Participants: Philippe Le Hegaret, Gillis Dubuc, Peter Hedenskog, Scott Haseley, Alex Timin, Will Hawkins, Nicolás Peña, Nic Jansma,  Subatra Ashe, Benjamin De Kosnik

Next Call

December 5 @ 11am PST

Main Thread Scheduling APIs - Scott Haseley

Scott:

scheduler.postTask() API allows scheduling of prioritized tasks

… Implemented v0 task-queue based prototype in Chromium

… Changing to a Signal-based prototype in response to TAG feedback

… Planning to go to Origin Trial to evaluate performance and broader feedback on ergonomics

… Controller/Signal based design

Examples of old vs. new - Promise is significantly simpler and less verbose

… What’s controller priority?

Yoav: So from a Priority Hints perspective, that would give us reprioritization?

Scott: Yes

Yoav: If I want to create a task that would propagate other signals to subtasks, this will enable that?

Scott: Yup. Also cases where you’d want the signal and priority to differ, so we want to pass along an explicit priority

… Signals are read-only - easy to pass and help to resolve the priority inversion problem

… Task/SubTask vs. TaskQueue model - Signals are better for Task/SubTask, and can be used to model task queues, even if it’s clunky

… Exploring options around signal propagation (getting current signal, inheriting, etc). This has some risk of misuse/footgun

… Still seeking feedback from other implementers

Will/Ben: Defer to Boris who has been tracking it closer

Ben: Interested teasing out the difference between Abort and Signal propagation

Safari/Edge not present

LongTasks Interaction w/ Buffered Flag

Nicolás: Chrome planning to ship buffering of LongTasks from start of page and available via PO

… PerformanceObserver.observe({ buffered:true })

… Earlier thought there would be overhead related to their computation, but then realized that they are being measured anyway?

… Is the same true for Firefox?

… If so, and we’re willing to move forward with it, what would be the initial buffer size?

… No data on per-frame long tasks in Chrome, but data on onload

… Time to load event 90p is less than 10 seconds, so at a maximum less than 200 LTs

… Does a buffer size of 200 sounds reasonable?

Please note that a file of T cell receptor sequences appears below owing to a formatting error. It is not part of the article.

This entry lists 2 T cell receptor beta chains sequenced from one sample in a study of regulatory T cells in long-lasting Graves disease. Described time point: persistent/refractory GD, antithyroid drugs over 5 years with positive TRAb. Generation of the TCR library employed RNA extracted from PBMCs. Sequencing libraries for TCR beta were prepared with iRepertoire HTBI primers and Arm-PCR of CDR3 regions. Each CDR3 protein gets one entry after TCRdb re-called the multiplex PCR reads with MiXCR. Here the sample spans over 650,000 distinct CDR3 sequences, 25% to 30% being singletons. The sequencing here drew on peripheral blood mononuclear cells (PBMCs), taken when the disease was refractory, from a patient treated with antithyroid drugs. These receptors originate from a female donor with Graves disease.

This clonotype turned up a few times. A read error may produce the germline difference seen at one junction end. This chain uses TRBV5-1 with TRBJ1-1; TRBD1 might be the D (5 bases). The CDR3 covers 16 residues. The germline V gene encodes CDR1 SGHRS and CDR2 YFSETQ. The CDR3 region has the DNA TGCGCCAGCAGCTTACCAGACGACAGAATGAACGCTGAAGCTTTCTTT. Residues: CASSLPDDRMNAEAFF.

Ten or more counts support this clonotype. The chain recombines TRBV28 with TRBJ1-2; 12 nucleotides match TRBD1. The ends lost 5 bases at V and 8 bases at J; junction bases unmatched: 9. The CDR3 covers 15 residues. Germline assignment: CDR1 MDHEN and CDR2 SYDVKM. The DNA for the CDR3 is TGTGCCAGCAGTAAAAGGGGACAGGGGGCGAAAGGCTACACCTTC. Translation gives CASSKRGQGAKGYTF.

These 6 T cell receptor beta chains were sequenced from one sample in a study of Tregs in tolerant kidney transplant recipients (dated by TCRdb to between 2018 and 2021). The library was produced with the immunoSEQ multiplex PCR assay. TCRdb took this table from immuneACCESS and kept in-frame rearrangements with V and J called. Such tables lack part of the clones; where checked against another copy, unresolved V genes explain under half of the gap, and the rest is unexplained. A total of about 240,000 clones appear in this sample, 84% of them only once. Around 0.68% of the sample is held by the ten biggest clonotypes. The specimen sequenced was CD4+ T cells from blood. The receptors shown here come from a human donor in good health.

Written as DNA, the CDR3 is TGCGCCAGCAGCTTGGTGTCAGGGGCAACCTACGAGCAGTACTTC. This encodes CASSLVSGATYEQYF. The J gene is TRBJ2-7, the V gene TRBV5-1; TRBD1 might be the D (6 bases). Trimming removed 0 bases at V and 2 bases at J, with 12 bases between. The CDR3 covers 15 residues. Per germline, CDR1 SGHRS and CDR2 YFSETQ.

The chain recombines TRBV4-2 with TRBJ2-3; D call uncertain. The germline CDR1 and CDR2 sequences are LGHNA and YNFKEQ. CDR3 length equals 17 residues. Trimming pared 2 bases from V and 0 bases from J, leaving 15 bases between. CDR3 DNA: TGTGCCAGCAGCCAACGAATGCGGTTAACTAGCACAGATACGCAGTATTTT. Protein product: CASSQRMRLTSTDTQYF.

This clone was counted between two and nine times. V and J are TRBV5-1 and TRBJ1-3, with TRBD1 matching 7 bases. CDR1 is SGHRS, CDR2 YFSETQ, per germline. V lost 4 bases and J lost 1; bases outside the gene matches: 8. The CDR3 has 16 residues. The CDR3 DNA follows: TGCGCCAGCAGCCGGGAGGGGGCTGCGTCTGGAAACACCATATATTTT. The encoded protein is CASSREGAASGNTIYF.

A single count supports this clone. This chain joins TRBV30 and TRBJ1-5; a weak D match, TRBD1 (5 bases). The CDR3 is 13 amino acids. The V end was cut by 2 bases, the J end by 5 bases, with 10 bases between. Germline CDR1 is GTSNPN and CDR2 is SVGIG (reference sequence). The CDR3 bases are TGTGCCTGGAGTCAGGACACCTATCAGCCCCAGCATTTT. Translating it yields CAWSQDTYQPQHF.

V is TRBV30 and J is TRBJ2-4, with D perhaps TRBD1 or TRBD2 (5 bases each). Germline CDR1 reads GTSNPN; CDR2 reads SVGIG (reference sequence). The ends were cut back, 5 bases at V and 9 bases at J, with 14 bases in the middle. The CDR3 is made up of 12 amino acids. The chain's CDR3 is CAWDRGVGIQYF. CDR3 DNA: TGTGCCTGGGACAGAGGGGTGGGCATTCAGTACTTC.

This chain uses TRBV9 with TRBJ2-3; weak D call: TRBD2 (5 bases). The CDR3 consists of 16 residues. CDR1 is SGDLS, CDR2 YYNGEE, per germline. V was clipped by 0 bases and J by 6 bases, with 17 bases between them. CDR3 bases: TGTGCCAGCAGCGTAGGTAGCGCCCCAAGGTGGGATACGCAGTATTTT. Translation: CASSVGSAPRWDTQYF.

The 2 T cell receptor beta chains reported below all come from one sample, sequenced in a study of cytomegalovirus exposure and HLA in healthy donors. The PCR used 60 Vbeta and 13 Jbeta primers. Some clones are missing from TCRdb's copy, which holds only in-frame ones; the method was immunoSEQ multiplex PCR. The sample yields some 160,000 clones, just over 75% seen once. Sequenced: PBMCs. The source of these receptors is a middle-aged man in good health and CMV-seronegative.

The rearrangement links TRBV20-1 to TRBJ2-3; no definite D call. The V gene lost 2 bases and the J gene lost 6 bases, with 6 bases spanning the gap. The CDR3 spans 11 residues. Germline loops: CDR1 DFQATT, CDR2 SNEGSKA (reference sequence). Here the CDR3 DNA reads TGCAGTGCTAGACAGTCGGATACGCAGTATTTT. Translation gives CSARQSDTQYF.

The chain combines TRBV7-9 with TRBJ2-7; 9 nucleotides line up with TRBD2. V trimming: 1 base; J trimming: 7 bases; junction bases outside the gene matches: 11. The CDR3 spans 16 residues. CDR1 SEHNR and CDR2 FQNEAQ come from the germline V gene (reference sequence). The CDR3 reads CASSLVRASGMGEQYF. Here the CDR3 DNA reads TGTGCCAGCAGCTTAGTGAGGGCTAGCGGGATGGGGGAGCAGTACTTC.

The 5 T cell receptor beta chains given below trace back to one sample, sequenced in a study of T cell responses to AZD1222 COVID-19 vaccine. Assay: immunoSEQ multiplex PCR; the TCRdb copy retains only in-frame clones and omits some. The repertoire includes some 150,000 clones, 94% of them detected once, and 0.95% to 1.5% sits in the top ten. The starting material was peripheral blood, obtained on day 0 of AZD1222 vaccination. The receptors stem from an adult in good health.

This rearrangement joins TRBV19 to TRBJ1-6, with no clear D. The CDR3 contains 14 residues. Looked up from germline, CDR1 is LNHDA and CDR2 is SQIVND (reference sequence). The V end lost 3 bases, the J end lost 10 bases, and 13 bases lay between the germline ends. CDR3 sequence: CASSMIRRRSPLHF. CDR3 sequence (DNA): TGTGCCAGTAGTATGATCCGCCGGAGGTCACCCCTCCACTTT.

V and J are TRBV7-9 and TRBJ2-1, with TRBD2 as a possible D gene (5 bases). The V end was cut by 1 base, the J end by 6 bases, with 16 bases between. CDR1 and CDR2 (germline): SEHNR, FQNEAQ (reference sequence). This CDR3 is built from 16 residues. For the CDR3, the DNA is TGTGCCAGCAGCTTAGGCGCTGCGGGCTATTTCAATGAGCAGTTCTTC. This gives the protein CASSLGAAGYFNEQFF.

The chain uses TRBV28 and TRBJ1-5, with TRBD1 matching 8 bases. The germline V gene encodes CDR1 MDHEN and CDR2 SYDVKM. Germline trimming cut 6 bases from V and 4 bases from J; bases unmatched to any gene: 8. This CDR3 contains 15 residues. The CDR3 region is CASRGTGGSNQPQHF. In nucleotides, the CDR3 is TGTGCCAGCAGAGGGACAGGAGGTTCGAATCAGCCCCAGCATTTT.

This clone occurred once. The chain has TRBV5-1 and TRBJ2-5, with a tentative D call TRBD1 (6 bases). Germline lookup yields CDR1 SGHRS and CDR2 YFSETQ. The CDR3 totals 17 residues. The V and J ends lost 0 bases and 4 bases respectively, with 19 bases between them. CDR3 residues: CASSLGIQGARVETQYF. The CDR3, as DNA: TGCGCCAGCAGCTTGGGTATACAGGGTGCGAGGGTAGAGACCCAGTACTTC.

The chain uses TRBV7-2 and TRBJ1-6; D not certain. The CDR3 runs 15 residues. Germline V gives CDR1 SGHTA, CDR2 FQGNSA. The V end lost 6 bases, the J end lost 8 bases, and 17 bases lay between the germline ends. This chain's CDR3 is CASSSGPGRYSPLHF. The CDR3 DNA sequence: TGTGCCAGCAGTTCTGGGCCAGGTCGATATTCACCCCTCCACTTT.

Nic: 200 seems reasonable. Akamai can look to see what the distribution is, but don’t have the initial LTs.

Gilles:        Customers with LT buffering in head?

Nic: No major ones

Yoav: Maybe we could do some math based on the time in which the PO was registered as well as the number of LTs that happened after it.

Nic: No need to store the ones after PO

Yoav: True, but it can help us estimate

Gilles: p90 for load event is 20-30 seconds. Need to evaluate methodology

Nicolás: Working on gathering data but will take some time

Yoav: we could also change the buffer size afterwards, if it’s too small

Nicolás: Ideally, we would like to avoid it, but possible

Nic: 200 sounds like a decent number

Ben: calculation sounds simple and fine. Why is Gilles seeing 3x the numbers though?

Gilles: More users from slower countries? If we’d hit the limit often we’d let you know

Yoav: CrUX data?

Nicolas: Might not have onload

Nic: Akamai customer have a 95p long task number of ~30.

Gilles: So, I guess 200 sounds reasonable and we’ll let you know if we hit the limit

Ben: Sounds reasonable

Nicolás: Great, I’ll update the registry

TAO and Fetch integration

https://github.com/whatwg/fetch/pull/955

Nicolás: Trying to integrate TAO into Fetch. Has a PR for it, but there were no tests and needed to file browser bugs for the changes

… 2 changes are:

  1. Instead of same origin checks we now check “response tainting” which is a Fetch concept that’s pretty close to same-origin check
  2. Using the “serialize the origin” method that returns null is the origin is tainted - which means there are two origin crosses in the redirect chain. Once it’s set the TAO header must be “*” and maybe “null”

… The goal is to align with CORS, but will result in changes to the processing of TAO, so heads-up on upcoming browser bugs

… Analytics providers can shout at us if the change will be breaking TAO

Nic: We will notice

Nicolás: main change is requiring a “*” for cross origin redirects

Nic: All I see is stars!

Nicolás: Great

Yoav: Motivation is alignment with CORS and have CORS imply TAO. Not aware of security issues that require those restrictions, but aligning with CORS will give us more content.

Ben: High level goals sound great, need to dig in to better understand.

Yoav: Also, in CORS “*” is simplifying the processing model as well as they don’t support a list of origins. For TAO, we just want to align unless it breaks something significant.